Vietnamese films and movie producers have grabbed prizes during a sidebar program at the ongoing 2019 Locarno Film Festival in Switzerland.
Director Pham Ngoc Lan won the ARTE Kino International Prize, worth US$6,710, and an award from Norway’s South Film Fund (Sorfond), while two female filmmakers Le Quynh Anh and Duong Dieu Linh received the Rotterdam Lab Award and Le Moulin d'Andé-CECI Award, respectively.
Filmmaker Tran Thi Bich Ngoc and director Bui Thac Chuyen were granted $8,950 by the French national film and animation center CNC for their ongoing project Glorious Ashes.
All of the above awards were handed as part of Open Doors, a side section of the 72nd edition of the annual international film festival that is taking place in the Swiss city of Locarno from August 7 to 17.
The winner of the Sorfond prize will be able to take part in the Norwegian film fund’s “Pitching from the South” platform in Oslo in November, while Rotterdam Lab Award offers the winner an opportunity to join the Rotterdam Lab 2020 training workshop in the Netherlands.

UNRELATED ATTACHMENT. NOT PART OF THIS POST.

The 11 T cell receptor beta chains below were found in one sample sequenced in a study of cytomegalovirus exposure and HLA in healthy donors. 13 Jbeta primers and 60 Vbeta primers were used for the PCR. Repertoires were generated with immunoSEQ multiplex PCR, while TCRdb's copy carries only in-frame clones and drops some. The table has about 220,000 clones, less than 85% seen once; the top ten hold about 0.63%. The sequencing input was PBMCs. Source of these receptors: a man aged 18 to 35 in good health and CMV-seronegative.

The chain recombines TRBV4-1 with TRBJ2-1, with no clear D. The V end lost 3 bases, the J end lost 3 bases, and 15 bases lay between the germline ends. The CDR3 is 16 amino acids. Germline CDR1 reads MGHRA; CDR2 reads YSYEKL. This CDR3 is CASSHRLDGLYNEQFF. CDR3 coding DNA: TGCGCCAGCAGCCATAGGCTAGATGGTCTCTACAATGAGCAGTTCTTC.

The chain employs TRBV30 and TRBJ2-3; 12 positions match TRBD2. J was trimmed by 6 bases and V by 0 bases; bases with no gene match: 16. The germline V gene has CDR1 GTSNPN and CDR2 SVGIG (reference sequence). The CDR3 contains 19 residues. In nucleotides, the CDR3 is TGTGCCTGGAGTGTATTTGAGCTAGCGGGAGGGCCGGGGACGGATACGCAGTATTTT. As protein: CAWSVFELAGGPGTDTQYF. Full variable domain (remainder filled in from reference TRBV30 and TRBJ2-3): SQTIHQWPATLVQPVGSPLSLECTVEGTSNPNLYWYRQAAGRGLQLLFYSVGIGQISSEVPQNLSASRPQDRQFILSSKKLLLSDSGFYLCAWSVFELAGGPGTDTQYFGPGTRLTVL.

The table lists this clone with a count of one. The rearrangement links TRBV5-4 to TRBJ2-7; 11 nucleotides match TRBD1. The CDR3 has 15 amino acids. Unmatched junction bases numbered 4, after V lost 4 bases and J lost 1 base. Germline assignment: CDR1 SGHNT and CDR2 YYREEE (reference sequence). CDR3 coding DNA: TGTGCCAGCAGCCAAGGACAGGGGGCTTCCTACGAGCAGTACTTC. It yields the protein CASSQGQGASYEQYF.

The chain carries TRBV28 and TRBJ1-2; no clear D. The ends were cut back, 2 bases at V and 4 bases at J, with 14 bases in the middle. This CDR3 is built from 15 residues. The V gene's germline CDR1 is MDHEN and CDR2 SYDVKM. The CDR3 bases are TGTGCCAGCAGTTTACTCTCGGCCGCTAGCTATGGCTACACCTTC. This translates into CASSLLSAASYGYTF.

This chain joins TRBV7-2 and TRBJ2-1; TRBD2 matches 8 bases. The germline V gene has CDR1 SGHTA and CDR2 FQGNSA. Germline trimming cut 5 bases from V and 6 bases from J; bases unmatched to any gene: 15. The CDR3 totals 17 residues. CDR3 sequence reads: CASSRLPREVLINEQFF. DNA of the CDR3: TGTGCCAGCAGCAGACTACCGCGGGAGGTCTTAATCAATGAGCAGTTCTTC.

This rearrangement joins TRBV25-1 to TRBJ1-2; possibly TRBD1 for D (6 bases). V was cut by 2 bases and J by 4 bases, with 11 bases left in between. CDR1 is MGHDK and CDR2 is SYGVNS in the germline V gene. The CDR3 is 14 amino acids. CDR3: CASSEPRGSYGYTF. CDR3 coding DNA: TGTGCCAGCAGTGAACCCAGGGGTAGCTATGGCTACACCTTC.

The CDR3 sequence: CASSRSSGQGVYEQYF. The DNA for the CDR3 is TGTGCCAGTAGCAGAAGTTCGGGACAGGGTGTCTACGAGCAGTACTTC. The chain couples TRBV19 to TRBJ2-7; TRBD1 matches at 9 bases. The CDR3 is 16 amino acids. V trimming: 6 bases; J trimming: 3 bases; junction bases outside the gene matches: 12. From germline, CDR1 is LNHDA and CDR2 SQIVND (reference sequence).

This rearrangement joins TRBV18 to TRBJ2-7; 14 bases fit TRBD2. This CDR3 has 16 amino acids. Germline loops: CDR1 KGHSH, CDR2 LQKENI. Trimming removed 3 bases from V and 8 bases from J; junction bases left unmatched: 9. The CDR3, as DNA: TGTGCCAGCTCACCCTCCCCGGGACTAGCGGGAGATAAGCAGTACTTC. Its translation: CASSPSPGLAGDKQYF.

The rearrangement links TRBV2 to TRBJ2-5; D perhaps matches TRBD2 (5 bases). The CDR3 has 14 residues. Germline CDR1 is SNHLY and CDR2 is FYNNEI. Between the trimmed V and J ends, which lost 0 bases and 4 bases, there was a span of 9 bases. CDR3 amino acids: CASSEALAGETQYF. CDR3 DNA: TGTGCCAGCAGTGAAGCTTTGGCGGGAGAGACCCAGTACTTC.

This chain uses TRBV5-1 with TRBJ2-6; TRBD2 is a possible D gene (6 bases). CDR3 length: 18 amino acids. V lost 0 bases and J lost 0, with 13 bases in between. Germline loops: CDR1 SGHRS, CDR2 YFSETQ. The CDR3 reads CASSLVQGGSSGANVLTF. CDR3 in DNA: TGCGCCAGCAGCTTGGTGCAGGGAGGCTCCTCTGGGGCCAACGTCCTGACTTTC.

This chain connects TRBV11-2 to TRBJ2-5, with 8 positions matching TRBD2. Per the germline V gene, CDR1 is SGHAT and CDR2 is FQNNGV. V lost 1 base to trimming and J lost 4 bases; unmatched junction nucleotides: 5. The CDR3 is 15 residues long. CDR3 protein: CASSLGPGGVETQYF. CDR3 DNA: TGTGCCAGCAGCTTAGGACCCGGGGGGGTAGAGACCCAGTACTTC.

In the meantime, the Le Moulin d'Andé-CECI Award, which honors emerging directors of full-length films, provides a screenwriting residency, or a stay at a designated location for the winner to find inspiration to further develop a feature project.
Pham Ngoc Lan won the two awards with her team, comprising 28-year-old Malaysian-born filmmaker Bradley Liew and French producer Claire Lajoumard, for their film project Culi Never Cries.
The short revolves around Lady M., a blue-collar retiree in Vietnam, whose process to embark upon a journey retracing her memories after the death of her estranged German husband evoked Vietnam’s storied past.
First held in 2002, Open Doors is a Locarno Film Festival sidebar aimed at assisting directors and producers from countries where independent filmmaking is vulnerable.
From 2019 until 2021, the section is focused on the cinematographic landscape of Southeast Asia and Mongolia.
Also at the festival in Switzerland, Vietnamese producers Truong Minh Quy and Nguyen Hoang Diep had their respective works, The Tree House and Flapping in the Middle of Nowhere, screened at two different workshops, Open Doors Lab and the Open Doors Screenings, on Wednesday and Thursday, respectively.
Founded in 1946, Locarno Film Festival is one of the longest-running film fests, and is also known for being a prestigious platform for art house films.
The festival, held every August in Locarno, screens films in various competitive and non-competitive sections, including feature-length narrative and documentary, short, avant-garde, and retrospective programs.